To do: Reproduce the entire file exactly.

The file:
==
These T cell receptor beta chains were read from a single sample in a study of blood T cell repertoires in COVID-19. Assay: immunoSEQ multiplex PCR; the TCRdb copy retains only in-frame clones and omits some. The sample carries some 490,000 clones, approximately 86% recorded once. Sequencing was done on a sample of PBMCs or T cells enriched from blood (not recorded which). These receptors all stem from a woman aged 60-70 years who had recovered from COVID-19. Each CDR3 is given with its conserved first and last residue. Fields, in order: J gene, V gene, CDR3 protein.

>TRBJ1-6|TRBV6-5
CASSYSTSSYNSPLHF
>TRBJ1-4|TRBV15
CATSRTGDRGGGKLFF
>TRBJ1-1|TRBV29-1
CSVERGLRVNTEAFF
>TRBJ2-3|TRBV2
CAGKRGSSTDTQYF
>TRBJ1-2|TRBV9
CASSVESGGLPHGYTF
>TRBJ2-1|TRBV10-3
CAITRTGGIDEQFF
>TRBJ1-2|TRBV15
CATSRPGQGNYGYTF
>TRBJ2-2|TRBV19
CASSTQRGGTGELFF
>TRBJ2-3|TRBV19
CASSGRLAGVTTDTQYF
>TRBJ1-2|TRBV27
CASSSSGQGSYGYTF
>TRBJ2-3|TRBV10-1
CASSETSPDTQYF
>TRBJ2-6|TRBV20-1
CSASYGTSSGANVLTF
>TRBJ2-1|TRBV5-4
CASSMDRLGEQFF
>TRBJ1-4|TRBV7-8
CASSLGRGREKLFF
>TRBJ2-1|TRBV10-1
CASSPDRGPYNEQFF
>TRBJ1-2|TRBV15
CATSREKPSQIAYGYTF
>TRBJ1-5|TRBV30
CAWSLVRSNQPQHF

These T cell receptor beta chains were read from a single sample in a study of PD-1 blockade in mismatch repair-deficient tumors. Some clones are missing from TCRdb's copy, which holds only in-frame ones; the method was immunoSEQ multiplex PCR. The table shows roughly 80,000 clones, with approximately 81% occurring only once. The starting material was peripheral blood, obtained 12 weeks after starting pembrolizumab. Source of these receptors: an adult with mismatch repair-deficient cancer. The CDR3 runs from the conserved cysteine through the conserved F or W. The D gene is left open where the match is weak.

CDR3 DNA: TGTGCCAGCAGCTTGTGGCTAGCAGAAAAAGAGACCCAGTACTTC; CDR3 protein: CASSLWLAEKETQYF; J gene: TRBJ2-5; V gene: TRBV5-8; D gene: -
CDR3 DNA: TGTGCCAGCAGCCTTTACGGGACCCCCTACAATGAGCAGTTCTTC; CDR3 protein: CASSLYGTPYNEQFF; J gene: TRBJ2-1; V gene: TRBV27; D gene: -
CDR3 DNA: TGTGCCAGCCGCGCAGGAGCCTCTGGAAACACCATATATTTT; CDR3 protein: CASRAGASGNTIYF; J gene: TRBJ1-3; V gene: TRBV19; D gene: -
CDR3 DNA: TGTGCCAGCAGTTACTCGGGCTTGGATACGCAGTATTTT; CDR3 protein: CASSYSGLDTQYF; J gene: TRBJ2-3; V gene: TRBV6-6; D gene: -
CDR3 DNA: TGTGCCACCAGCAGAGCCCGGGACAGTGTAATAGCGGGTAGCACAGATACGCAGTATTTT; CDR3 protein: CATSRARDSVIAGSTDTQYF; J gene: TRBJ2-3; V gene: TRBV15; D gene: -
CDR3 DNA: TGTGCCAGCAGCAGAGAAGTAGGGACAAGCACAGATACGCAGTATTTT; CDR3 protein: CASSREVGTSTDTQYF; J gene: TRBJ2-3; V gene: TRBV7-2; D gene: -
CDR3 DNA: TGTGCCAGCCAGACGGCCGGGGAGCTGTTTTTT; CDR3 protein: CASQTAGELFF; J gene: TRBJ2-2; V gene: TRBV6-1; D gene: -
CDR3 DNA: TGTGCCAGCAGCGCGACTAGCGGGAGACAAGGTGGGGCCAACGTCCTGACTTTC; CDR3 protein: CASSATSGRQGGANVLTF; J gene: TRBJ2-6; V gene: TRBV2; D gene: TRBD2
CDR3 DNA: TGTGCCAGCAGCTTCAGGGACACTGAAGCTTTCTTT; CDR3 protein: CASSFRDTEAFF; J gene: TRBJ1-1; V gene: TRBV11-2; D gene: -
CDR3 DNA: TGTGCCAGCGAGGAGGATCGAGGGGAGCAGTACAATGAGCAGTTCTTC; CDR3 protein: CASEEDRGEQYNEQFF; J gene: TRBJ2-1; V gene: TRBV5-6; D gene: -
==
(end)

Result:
These T cell receptor beta chains were read from a single sample in a study of blood T cell repertoires in COVID-19. Assay: immunoSEQ multiplex PCR; the TCRdb copy retains only in-frame clones and omits some. The sample carries some 490,000 clones, approximately 86% recorded once. Sequencing was done on a sample of PBMCs or T cells enriched from blood (not recorded which). These receptors all stem from a woman aged 60-70 years who had recovered from COVID-19. Each CDR3 is given with its conserved first and last residue. Fields, in order: J gene, V gene, CDR3 protein.

>TRBJ1-6|TRBV6-5
CASSYSTSSYNSPLHF
>TRBJ1-4|TRBV15
CATSRTGDRGGGKLFF
>TRBJ1-1|TRBV29-1
CSVERGLRVNTEAFF
>TRBJ2-3|TRBV2
CAGKRGSSTDTQYF
>TRBJ1-2|TRBV9
CASSVESGGLPHGYTF
>TRBJ2-1|TRBV10-3
CAITRTGGIDEQFF
>TRBJ1-2|TRBV15
CATSRPGQGNYGYTF
>TRBJ2-2|TRBV19
CASSTQRGGTGELFF
>TRBJ2-3|TRBV19
CASSGRLAGVTTDTQYF
>TRBJ1-2|TRBV27
CASSSSGQGSYGYTF
>TRBJ2-3|TRBV10-1
CASSETSPDTQYF
>TRBJ2-6|TRBV20-1
CSASYGTSSGANVLTF
>TRBJ2-1|TRBV5-4
CASSMDRLGEQFF
>TRBJ1-4|TRBV7-8
CASSLGRGREKLFF
>TRBJ2-1|TRBV10-1
CASSPDRGPYNEQFF
>TRBJ1-2|TRBV15
CATSREKPSQIAYGYTF
>TRBJ1-5|TRBV30
CAWSLVRSNQPQHF

These T cell receptor beta chains were read from a single sample in a study of PD-1 blockade in mismatch repair-deficient tumors. Some clones are missing from TCRdb's copy, which holds only in-frame ones; the method was immunoSEQ multiplex PCR. The table shows roughly 80,000 clones, with approximately 81% occurring only once. The starting material was peripheral blood, obtained 12 weeks after starting pembrolizumab. Source of these receptors: an adult with mismatch repair-deficient cancer. The CDR3 runs from the conserved cysteine through the conserved F or W. The D gene is left open where the match is weak.

CDR3 DNA: TGTGCCAGCAGCTTGTGGCTAGCAGAAAAAGAGACCCAGTACTTC; CDR3 protein: CASSLWLAEKETQYF; J gene: TRBJ2-5; V gene: TRBV5-8; D gene: -
CDR3 DNA: TGTGCCAGCAGCCTTTACGGGACCCCCTACAATGAGCAGTTCTTC; CDR3 protein: CASSLYGTPYNEQFF; J gene: TRBJ2-1; V gene: TRBV27; D gene: -
CDR3 DNA: TGTGCCAGCCGCGCAGGAGCCTCTGGAAACACCATATATTTT; CDR3 protein: CASRAGASGNTIYF; J gene: TRBJ1-3; V gene: TRBV19; D gene: -
CDR3 DNA: TGTGCCAGCAGTTACTCGGGCTTGGATACGCAGTATTTT; CDR3 protein: CASSYSGLDTQYF; J gene: TRBJ2-3; V gene: TRBV6-6; D gene: -
CDR3 DNA: TGTGCCACCAGCAGAGCCCGGGACAGTGTAATAGCGGGTAGCACAGATACGCAGTATTTT; CDR3 protein: CATSRARDSVIAGSTDTQYF; J gene: TRBJ2-3; V gene: TRBV15; D gene: -
CDR3 DNA: TGTGCCAGCAGCAGAGAAGTAGGGACAAGCACAGATACGCAGTATTTT; CDR3 protein: CASSREVGTSTDTQYF; J gene: TRBJ2-3; V gene: TRBV7-2; D gene: -
CDR3 DNA: TGTGCCAGCCAGACGGCCGGGGAGCTGTTTTTT; CDR3 protein: CASQTAGELFF; J gene: TRBJ2-2; V gene: TRBV6-1; D gene: -
CDR3 DNA: TGTGCCAGCAGCGCGACTAGCGGGAGACAAGGTGGGGCCAACGTCCTGACTTTC; CDR3 protein: CASSATSGRQGGANVLTF; J gene: TRBJ2-6; V gene: TRBV2; D gene: TRBD2
CDR3 DNA: TGTGCCAGCAGCTTCAGGGACACTGAAGCTTTCTTT; CDR3 protein: CASSFRDTEAFF; J gene: TRBJ1-1; V gene: TRBV11-2; D gene: -
CDR3 DNA: TGTGCCAGCGAGGAGGATCGAGGGGAGCAGTACAATGAGCAGTTCTTC; CDR3 protein: CASEEDRGEQYNEQFF; J gene: TRBJ2-1; V gene: TRBV5-6; D gene: -